With those two athletes serving as role models, Fayhee applied herself and became a 12-time All-American and state champion in high school. As a senior, she even came up one-tenth of a second shy of qualifying for the Olympic Trials. She was heavily recruited by big-name programs, but ultimately decided on Michigan, where she threw her entire being into the sport with the hopes of improving in time for the next Olympic Trials.
The Weight Of The Water
Going from high school to college is where the trouble began. Like most 18 years old’s, she didn’t have much awareness surrounding her transition to a large university.
“I knew Michigan was the place to get me to the next level,” she said. “I didn’t pay attention to how I was feeling or anything surrounding how I was taking the transition. I just went for it. Now looking back, there was a lot of anxiety trying to keep up with the traditions of Michigan swimming, and trying to fulfill my scholarship. I was always afraid that I wasn’t going to be worth the money they were ‘paying’ me. That’s pressure in itself, and then you add on school, you add on friends, you add on a change in your environment and being away from family, and it’s a lot.”
So, like any dedicated athlete, she put her head down and tried harder.
“The beautiful thing about any athlete, and it’s the double-edged sword, is that what makes them so great is what can be so destructive,” she explained. “You throw yourself into something and try your hardest without a lot of awareness of what’s going on around you or inside of you because you’re so used to just gutting it out.”
Fayhee didn’t put up great results during her sophomore year, and knowing it was her last shot at making the Olympic Trials, she stepped away from the Midwest and went to California for two months to work with a club team run by an old coach. She craved a break from the pressures of the university and she wanted to “find the fun” in swimming again.
“Truthfully, if I hadn’t found that fun, I probably would have quit,” she admitted. “There was a love I had for swimming, and I just lost it along the way. I figured out the love for swimming part, but I didn’t figure out the anxiety part when I was in California.”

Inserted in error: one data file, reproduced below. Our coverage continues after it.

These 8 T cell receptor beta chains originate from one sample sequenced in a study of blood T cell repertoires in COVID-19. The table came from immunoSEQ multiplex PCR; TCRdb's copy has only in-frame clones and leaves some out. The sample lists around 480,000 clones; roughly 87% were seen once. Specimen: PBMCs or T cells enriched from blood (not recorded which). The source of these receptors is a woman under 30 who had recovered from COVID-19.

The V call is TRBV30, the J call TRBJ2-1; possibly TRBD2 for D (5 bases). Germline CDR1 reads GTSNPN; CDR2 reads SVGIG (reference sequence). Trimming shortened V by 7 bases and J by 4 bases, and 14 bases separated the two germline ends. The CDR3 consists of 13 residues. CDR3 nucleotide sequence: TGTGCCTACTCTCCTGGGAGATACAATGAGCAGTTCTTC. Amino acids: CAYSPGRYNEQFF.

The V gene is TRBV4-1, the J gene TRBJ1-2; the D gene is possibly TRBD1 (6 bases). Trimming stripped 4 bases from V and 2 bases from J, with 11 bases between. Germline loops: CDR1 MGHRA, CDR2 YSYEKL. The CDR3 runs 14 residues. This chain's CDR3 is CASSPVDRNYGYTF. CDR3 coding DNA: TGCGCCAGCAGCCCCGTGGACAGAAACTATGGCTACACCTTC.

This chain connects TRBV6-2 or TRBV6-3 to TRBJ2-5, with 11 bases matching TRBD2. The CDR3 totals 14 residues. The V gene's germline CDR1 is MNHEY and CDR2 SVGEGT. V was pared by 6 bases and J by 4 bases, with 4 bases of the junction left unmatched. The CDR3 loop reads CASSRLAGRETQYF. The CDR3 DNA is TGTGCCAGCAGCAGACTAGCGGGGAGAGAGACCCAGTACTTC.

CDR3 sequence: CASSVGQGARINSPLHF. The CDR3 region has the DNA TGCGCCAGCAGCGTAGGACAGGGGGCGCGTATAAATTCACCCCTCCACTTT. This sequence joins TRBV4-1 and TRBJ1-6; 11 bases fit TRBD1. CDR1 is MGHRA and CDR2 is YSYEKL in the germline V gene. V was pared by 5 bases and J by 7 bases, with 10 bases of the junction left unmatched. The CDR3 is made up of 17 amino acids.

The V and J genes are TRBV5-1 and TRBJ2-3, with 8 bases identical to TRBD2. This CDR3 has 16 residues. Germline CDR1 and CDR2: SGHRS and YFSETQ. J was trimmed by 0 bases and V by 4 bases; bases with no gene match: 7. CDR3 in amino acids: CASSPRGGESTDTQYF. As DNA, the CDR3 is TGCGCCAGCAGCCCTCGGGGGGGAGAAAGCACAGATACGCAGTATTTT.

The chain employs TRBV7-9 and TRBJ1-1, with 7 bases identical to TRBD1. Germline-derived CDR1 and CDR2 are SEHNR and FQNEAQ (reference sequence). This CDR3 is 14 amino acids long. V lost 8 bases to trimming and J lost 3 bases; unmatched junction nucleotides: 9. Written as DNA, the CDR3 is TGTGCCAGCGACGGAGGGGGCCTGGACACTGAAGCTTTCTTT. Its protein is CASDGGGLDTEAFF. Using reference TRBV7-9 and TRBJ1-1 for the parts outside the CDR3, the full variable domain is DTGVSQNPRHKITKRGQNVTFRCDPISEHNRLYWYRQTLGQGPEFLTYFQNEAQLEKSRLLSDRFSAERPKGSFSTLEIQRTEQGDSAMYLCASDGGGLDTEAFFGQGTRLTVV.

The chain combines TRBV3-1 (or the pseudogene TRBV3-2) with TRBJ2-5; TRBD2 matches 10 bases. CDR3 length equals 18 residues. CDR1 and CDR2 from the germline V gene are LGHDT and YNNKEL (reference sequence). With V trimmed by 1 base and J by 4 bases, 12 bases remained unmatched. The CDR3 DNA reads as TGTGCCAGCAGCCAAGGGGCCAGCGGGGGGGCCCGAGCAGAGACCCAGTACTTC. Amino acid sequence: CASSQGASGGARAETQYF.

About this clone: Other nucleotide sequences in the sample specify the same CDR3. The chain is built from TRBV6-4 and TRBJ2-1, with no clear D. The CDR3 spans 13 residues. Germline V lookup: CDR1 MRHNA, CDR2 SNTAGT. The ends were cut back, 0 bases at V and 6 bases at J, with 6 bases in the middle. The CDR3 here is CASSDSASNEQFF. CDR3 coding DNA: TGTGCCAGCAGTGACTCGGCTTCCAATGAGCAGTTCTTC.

The Ice Cream Cone That Changed Everything
She returned to school for her junior year, where she performed well in the water. But, she wasn’t happier. With the Olympic Trials approaching once again, the stress revved up. She began to think that maybe, losing weight would make her faster in the water. So, she started calorie counting and became engrossed in her food habits, namely restricting and then purging if she had a “no-no” food like a piece of chocolate cake for someone’s birthday.
“The eating disorder was rooted in control,” she said. “I didn’t want to put those calories in my body, but I was eating fairly normally. I didn’t think I lost any weight, but now talking to people, there was a little bit of a weight loss. I probably lost about 10 pounds, but not an extreme amount that I couldn’t talk around. My mom would say, ‘It looks like you lost a lot of weight. Are you okay?’ And I’d say, ‘Yeah, they’re implementing running.’ I always had an answer.”
Meanwhile, Fayhee was still trying to figure out who she was outside of swimming. If she had a bad practice, it would translate into a bad day.
“Swimming was really the only thing about me, and that’s a dangerous place to be,” she said. “You need other pieces to balance you.”
One day while getting ice cream with her best friend and swim team co-captain, Fayhee was asked one simple question: “Are you okay?” That’s when she admitted to having a problem.